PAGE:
In order to unleash the entrepreneurial potential of young people, the German government has allocated substantial funds to strengthen entrepreneurship research in higher education. However, the inclusion of entrepreneurship in academic curricula has not been accompanied by assessments of its effects. Only recently, the stakeholders of entrepreneurship education (policymakers, teachers, and scholars) got interested in the specific impact of their programs. As a consequence, there is no clear empirical evidence on the effects of entrepreneurship education to date.
In this research project, we draw on two largely neglected and hidden effects of entrepreneurship education, namely the alignment and the sorting effect, in order to explain previous inconsistent evaluation outcomes. Using a quasi-experimental setting, we provide insights into how these effects emerge and are further amplified by course-induced updates in students’ attitudes and control beliefs about entrepreneurship.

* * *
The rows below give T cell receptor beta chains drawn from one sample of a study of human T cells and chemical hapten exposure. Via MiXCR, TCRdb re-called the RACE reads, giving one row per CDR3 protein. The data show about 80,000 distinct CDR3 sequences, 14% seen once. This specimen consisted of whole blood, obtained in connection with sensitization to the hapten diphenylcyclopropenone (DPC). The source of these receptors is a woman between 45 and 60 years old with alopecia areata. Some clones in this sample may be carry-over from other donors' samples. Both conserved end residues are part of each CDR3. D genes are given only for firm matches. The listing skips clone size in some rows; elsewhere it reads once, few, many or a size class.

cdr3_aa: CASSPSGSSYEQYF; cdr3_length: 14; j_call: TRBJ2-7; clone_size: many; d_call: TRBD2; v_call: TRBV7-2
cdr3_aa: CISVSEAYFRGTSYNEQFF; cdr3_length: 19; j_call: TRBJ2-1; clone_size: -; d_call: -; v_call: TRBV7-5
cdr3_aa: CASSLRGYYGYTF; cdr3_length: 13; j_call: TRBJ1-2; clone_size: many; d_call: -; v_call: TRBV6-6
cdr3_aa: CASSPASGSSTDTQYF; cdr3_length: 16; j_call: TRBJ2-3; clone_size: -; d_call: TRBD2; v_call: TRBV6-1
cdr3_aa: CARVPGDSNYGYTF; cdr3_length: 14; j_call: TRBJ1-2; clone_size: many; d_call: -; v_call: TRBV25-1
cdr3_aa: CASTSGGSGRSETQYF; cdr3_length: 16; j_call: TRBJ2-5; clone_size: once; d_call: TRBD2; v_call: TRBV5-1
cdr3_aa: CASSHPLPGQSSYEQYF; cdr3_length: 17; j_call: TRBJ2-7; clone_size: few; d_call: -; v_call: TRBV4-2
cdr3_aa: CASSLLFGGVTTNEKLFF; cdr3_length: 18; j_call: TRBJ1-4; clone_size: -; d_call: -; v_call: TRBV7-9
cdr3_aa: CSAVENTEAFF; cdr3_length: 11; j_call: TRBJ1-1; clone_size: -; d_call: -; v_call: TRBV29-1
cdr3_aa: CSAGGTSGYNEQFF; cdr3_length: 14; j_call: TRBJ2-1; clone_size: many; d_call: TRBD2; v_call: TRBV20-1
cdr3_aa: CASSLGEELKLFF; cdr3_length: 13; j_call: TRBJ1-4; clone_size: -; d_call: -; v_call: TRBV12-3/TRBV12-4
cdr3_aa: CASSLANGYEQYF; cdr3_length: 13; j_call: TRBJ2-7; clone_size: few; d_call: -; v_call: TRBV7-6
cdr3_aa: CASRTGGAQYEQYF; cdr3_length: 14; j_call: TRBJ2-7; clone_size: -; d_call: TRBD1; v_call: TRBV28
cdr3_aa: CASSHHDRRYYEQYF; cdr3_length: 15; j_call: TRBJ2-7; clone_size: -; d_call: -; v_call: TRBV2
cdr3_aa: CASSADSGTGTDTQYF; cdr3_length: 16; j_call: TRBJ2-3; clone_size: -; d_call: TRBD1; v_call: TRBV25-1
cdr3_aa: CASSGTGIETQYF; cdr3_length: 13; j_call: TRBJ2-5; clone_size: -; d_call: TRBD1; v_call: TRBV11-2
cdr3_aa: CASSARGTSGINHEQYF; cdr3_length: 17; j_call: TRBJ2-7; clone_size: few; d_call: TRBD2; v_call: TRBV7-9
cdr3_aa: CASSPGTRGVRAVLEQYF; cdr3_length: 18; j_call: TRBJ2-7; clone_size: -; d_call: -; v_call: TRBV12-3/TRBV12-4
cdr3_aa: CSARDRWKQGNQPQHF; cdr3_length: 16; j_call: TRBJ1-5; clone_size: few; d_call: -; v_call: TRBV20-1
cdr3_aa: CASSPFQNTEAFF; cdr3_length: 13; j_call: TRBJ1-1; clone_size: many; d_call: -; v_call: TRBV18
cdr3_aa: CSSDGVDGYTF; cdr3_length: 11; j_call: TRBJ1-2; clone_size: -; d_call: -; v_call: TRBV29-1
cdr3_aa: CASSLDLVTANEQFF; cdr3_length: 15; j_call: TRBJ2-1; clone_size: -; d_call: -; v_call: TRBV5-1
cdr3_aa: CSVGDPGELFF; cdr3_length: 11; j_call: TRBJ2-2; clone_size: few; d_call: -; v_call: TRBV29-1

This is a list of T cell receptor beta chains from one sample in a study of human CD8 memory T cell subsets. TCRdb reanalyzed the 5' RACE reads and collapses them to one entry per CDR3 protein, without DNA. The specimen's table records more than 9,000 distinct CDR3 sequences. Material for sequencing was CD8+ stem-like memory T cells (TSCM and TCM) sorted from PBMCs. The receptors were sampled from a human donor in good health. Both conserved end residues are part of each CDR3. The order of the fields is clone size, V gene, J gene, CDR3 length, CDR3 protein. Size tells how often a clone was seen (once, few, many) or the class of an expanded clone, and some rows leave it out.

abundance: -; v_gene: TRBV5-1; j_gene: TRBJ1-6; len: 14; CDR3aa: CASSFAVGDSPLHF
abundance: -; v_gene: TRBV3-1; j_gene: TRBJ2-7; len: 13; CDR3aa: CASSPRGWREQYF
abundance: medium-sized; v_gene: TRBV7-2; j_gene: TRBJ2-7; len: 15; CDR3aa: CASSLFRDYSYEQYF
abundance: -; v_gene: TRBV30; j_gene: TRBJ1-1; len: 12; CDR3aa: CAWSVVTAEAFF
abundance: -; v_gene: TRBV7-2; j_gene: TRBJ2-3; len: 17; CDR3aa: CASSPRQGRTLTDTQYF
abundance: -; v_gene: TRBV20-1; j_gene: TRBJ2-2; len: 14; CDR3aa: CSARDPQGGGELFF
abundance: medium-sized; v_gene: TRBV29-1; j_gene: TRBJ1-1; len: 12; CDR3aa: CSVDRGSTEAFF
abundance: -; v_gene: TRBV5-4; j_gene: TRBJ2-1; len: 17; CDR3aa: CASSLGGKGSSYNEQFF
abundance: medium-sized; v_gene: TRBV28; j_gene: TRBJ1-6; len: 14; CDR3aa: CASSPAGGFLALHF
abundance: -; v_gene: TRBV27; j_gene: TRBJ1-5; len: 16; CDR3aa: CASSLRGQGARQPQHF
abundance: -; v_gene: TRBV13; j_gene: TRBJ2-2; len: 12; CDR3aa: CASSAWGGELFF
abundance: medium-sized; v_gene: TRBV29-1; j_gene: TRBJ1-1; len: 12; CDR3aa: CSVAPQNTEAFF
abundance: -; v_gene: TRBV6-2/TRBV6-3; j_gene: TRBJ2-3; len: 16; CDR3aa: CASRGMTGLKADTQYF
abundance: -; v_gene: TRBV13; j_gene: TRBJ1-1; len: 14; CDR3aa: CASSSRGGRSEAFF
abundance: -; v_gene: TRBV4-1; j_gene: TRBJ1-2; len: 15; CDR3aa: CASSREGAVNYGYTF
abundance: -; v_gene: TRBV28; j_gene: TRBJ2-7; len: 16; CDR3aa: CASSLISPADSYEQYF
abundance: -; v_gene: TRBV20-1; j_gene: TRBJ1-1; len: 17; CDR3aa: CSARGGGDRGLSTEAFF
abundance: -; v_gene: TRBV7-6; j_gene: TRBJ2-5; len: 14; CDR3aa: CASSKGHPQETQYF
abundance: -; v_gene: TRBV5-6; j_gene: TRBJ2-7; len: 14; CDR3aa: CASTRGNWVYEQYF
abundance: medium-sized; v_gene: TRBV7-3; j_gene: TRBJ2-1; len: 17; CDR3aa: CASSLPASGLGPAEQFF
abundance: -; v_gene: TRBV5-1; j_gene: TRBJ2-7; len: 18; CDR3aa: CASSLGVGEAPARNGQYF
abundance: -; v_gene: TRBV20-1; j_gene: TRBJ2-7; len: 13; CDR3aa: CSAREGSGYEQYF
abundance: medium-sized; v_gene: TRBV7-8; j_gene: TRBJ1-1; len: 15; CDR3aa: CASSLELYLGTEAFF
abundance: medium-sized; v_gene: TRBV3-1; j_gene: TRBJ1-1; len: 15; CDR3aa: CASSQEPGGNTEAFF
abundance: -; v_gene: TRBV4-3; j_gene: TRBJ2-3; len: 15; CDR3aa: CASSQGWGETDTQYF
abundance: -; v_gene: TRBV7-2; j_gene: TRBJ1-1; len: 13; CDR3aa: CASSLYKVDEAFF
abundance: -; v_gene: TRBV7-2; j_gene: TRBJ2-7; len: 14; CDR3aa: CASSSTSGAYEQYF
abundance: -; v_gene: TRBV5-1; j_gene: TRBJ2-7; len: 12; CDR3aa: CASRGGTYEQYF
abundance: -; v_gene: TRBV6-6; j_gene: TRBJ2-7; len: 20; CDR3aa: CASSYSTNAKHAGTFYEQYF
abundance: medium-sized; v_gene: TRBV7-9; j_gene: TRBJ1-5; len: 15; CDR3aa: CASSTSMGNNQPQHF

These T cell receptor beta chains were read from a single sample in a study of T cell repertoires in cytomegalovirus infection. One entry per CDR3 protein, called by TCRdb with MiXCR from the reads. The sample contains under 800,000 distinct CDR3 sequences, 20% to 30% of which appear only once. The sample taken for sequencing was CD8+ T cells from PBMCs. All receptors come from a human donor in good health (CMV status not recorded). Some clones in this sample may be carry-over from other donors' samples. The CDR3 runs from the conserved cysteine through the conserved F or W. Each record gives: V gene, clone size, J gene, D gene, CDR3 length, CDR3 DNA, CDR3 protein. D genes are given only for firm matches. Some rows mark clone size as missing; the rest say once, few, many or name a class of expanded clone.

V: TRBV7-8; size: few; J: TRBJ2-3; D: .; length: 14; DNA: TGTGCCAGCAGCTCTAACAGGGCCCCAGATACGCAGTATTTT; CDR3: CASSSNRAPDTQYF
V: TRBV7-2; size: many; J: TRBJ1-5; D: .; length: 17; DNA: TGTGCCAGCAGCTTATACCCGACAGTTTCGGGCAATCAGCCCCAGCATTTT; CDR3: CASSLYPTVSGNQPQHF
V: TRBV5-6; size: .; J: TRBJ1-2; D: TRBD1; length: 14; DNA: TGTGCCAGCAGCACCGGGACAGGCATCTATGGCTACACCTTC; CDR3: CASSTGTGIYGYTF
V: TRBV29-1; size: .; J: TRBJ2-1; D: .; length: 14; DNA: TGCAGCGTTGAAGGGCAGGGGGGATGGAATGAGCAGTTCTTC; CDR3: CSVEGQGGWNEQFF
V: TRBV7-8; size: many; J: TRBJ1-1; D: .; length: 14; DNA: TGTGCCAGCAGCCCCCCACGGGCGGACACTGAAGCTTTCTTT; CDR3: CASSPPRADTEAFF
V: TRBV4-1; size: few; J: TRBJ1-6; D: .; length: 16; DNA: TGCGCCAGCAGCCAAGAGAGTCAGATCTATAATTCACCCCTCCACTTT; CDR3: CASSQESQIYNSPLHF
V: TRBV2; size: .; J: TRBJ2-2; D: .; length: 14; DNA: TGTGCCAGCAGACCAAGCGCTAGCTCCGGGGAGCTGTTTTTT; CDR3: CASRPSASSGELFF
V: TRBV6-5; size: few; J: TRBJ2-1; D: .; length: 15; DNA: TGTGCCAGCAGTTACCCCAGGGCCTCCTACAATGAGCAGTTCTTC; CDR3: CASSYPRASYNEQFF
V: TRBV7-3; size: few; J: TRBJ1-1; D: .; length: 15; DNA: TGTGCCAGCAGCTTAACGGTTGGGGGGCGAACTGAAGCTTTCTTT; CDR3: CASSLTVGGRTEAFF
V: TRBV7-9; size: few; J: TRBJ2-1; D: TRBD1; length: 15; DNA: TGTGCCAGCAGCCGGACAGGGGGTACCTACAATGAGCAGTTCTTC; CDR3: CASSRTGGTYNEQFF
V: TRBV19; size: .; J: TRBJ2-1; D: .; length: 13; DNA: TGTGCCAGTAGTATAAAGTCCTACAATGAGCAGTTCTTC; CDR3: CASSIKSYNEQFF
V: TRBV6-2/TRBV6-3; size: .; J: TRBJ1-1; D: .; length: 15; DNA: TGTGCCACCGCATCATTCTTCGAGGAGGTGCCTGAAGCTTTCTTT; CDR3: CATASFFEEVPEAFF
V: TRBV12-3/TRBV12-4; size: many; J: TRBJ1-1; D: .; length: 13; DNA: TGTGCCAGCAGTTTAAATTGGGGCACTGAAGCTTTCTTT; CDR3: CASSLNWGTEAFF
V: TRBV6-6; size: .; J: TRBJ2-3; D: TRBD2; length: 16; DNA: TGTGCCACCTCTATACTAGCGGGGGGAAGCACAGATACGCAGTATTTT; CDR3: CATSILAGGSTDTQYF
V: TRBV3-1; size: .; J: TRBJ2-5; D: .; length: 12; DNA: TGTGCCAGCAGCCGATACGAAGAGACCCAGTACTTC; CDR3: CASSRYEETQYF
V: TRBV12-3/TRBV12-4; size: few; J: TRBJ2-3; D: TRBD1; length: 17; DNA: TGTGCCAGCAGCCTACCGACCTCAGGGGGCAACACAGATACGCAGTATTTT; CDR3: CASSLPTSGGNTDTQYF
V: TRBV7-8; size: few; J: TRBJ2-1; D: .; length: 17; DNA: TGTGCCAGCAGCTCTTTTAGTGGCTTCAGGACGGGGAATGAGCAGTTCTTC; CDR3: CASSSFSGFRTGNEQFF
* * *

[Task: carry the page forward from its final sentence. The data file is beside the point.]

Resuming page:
The findings will challenge the de facto “gold standard” of relying on average measures in evaluating entrepreneurship education programs and propose several alternative and new outcomes measures.